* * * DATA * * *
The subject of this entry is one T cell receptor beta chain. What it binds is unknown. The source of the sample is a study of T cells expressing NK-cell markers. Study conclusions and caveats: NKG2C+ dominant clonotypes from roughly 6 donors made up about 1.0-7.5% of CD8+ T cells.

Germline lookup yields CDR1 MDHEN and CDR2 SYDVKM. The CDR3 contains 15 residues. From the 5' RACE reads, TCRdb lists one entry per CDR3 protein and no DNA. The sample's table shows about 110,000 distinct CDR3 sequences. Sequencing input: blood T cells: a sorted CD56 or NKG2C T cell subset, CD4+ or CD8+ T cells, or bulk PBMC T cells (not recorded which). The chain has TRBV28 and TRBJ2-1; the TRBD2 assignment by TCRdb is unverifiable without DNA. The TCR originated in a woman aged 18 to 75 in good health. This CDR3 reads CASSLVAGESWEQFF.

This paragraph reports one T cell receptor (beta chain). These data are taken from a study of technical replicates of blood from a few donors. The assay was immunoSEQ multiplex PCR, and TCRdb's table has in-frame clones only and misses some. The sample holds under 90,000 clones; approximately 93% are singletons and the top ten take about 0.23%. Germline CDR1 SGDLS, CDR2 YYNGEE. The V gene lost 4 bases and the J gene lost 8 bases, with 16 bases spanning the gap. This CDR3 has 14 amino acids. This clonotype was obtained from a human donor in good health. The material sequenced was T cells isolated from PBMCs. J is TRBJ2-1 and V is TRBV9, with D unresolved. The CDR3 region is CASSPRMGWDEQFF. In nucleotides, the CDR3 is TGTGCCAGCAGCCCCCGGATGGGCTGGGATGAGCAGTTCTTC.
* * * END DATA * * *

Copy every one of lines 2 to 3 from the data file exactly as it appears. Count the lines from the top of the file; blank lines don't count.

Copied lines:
Germline lookup yields CDR1 MDHEN and CDR2 SYDVKM. The CDR3 contains 15 residues. From the 5' RACE reads, TCRdb lists one entry per CDR3 protein and no DNA. The sample's table shows about 110,000 distinct CDR3 sequences. Sequencing input: blood T cells: a sorted CD56 or NKG2C T cell subset, CD4+ or CD8+ T cells, or bulk PBMC T cells (not recorded which). The chain has TRBV28 and TRBJ2-1; the TRBD2 assignment by TCRdb is unverifiable without DNA. The TCR originated in a woman aged 18 to 75 in good health. This CDR3 reads CASSLVAGESWEQFF.

This paragraph reports one T cell receptor (beta chain). These data are taken from a study of technical replicates of blood from a few donors. The assay was immunoSEQ multiplex PCR, and TCRdb's table has in-frame clones only and misses some. The sample holds under 90,000 clones; approximately 93% are singletons and the top ten take about 0.23%. Germline CDR1 SGDLS, CDR2 YYNGEE. The V gene lost 4 bases and the J gene lost 8 bases, with 16 bases spanning the gap. This CDR3 has 14 amino acids. This clonotype was obtained from a human donor in good health. The material sequenced was T cells isolated from PBMCs. J is TRBJ2-1 and V is TRBV9, with D unresolved. The CDR3 region is CASSPRMGWDEQFF. In nucleotides, the CDR3 is TGTGCCAGCAGCCCCCGGATGGGCTGGGATGAGCAGTTCTTC.